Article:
Apple debuted its third-generation iPad two weeks ago and announced shipments of three million units during the launch weekend. Although the tablet is not yet officially sold in the 1.33 billion people Chinese market, Apple has just been granted a certification for the device, an important pre-requisite for having the new iPad appear on store shelves.

While the company did not yet indicate where it will launch the gizmo next, the new iPad originally hit ten major markets, including the United States and Hong Kong, one of two Special Administrative Regions of the People’s Republic of China (the other being Macau) .

The second phase of the aggressive roll out has brought the iPad last Friday to 24 additional countries, but not mainland China. Thanks to Apple’s ability to keep up with consumer demand this year, some unauthorized Chinese resellers are already seeing smaller return on their investment.

IDG News Service pointed to a China Compulsory Certification for the new iPad over at the China Quality Certification Center website. Usually these things indicate an imminent product launch.

3G versions of Apple’s iPad will still need Chinese regulatory approval for a network access permit, according to experts. But even with the approval, Chinese authorities could still decide to intervene, given the ongoing trademark dispute, said Sun Peilin, an analyst with Beijing-based research firm Analysys International.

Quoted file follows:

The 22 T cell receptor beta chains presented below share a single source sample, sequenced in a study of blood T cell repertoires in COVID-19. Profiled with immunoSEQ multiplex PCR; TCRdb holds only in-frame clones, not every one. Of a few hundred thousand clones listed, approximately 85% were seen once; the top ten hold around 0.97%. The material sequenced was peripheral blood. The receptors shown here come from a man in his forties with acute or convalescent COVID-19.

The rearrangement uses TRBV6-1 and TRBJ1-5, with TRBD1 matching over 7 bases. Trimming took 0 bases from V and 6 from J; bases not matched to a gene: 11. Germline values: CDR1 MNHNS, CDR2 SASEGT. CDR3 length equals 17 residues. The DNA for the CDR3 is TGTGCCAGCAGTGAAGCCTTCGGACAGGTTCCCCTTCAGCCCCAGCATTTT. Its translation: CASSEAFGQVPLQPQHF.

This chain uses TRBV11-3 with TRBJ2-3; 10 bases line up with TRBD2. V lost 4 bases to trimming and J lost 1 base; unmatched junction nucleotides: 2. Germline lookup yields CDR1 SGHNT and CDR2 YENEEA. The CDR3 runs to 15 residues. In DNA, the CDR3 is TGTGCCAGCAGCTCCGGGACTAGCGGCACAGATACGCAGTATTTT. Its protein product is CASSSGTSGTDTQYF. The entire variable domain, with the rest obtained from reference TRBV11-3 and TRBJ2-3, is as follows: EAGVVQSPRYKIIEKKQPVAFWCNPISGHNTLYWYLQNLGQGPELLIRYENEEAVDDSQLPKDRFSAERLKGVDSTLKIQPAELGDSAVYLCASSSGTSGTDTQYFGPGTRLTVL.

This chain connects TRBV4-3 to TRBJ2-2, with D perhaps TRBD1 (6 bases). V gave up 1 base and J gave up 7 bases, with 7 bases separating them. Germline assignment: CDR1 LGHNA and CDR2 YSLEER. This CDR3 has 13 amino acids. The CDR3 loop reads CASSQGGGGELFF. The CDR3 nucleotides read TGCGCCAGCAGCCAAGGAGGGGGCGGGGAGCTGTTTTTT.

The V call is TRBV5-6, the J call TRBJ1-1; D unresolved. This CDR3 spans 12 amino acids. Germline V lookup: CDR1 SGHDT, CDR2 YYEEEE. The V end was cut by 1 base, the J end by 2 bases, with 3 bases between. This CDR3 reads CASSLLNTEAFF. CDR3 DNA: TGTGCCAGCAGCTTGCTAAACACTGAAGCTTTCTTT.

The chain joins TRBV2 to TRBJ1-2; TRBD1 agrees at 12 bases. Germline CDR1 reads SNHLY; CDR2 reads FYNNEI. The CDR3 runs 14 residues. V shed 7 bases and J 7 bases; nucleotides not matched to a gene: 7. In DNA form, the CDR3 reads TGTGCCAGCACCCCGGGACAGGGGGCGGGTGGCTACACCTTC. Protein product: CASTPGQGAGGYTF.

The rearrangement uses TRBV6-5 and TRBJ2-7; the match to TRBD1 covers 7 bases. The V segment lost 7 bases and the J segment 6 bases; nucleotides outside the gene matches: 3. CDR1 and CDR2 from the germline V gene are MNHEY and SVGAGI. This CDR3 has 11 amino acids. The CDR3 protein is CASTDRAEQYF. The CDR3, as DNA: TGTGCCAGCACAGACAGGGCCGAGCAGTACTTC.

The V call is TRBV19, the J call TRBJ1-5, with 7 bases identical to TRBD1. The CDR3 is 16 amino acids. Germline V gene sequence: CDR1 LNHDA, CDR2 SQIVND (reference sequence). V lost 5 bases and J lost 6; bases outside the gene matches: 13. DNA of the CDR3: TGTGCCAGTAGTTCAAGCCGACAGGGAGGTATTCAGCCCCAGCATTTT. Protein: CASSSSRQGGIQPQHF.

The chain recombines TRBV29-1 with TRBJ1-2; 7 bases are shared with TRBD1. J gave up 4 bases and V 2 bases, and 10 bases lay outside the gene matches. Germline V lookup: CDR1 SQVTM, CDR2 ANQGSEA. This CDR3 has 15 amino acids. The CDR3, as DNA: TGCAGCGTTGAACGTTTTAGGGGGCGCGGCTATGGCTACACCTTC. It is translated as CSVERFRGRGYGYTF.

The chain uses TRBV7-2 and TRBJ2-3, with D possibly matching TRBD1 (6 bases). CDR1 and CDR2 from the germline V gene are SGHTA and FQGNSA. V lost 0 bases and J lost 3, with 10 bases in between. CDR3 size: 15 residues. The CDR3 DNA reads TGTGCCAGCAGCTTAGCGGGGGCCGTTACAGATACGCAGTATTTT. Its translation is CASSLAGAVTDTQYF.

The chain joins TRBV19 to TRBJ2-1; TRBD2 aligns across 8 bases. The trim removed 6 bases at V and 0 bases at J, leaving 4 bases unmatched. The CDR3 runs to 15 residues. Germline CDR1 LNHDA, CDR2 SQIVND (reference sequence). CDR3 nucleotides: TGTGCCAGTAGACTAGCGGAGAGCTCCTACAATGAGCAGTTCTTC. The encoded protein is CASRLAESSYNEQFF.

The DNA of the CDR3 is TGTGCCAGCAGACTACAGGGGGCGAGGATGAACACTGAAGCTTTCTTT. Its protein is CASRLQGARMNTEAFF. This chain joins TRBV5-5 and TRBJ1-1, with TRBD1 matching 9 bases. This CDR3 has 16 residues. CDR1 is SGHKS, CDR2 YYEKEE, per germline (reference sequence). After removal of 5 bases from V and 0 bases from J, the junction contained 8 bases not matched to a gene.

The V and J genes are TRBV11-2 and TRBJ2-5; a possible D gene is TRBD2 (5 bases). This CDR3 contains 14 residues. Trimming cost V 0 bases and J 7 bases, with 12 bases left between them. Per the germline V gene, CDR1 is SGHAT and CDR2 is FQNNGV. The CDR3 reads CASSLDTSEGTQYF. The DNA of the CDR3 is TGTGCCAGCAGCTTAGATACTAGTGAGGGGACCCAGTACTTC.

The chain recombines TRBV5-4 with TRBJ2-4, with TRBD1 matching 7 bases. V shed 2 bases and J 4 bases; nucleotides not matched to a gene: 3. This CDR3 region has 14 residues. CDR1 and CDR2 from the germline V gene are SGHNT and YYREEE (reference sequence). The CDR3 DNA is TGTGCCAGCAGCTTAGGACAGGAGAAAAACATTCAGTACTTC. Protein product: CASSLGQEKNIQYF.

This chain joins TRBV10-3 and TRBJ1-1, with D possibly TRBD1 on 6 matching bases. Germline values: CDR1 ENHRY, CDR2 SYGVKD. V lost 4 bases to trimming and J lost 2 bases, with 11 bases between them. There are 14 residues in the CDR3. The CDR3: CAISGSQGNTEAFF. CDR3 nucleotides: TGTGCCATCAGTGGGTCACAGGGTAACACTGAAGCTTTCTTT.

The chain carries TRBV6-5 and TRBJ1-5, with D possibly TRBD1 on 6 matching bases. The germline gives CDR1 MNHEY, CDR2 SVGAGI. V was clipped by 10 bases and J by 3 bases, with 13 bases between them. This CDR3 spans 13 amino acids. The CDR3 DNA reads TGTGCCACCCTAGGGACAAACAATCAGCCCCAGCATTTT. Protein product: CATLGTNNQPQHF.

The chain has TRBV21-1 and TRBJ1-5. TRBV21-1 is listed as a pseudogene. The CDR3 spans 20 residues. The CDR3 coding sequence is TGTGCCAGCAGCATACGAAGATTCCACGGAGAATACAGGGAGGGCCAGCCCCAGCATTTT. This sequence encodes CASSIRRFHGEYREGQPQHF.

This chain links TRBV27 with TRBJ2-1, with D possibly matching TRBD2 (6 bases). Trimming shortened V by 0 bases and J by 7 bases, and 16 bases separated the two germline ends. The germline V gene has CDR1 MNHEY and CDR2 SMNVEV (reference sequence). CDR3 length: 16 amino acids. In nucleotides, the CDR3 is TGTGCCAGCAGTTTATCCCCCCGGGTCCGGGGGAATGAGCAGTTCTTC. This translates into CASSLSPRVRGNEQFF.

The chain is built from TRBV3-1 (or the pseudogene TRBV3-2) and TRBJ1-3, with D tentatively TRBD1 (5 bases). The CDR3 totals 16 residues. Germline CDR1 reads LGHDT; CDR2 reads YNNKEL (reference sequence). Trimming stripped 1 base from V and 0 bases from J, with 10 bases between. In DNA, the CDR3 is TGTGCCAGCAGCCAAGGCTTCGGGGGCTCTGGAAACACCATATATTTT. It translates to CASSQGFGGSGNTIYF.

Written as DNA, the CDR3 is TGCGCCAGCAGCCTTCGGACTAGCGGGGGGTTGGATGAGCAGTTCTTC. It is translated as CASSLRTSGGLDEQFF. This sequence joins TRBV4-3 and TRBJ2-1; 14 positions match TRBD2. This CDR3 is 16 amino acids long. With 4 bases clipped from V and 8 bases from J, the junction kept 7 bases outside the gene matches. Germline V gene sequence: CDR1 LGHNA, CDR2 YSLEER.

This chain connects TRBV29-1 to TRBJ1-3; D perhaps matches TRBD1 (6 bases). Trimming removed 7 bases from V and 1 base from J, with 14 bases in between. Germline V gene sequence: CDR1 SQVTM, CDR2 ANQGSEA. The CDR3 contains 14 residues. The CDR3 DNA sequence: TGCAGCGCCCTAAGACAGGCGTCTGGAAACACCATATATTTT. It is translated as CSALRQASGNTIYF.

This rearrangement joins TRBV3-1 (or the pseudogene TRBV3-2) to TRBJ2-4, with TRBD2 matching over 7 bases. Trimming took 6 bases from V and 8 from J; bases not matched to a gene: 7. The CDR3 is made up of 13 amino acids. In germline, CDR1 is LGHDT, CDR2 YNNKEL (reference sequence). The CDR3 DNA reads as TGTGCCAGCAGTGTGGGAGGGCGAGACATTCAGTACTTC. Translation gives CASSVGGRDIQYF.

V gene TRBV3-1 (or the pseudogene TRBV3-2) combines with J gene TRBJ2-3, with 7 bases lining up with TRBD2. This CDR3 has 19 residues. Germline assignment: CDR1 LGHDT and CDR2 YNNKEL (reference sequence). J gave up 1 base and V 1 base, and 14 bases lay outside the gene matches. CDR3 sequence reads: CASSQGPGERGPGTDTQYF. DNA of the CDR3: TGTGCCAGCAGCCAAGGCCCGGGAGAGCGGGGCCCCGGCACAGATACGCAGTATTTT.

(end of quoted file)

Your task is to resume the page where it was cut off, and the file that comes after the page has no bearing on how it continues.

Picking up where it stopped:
It will be interesting seeing how Apple goes about launching the new iPad in China in the midst of a trademark dispute over the iPad moniker with bankrupt display maker ProView.

ProView also took Apple to courts in the United States, while the iPad maker threatened to sue them over damaging their reputation by asserting Apple does not hold rights to the iPad name in China. A month ago, a newspaper in India reported that the two parties might be willing to negotiate an out-of-court settlement.

China has become not only Appe’s fastest-growing market, but also the leading market for iOS activations which recently surpassed those in the United States. Still, Microsoft believes it will eventually overtake the iPhone in China with its Windows Phone platform.

As for the iPad, Apple CEO Tim Cook has been spotted in Apple’s retail store in Beijing, prompting speculation that China Mobile, the country’s and the world’s largest carrier, is about to land the iPhone (and the new iPad). For all we know, Cook might as well be touring China to inspect preparations for the launch of the new iPad firsthand.

The company is said to appease to Chinese customers with local search engine Baidu becoming the default search option for Chinese users in iOS 5. Analysts are predicting a massive quarter for iPad sales, calling for 12 million units of just the new iPad.

Now, I’m wondering about that ProView dispute. I think Apple will settle this matter out of court and won’t launch the new iPad in China until this is resolved. The last thing Apple needs right now is another lawsuit by ProView or – worse – a country-wide sales ban of the popular tablet which holds, according to a Canary research, just shy of 70 percent of tablet market in China.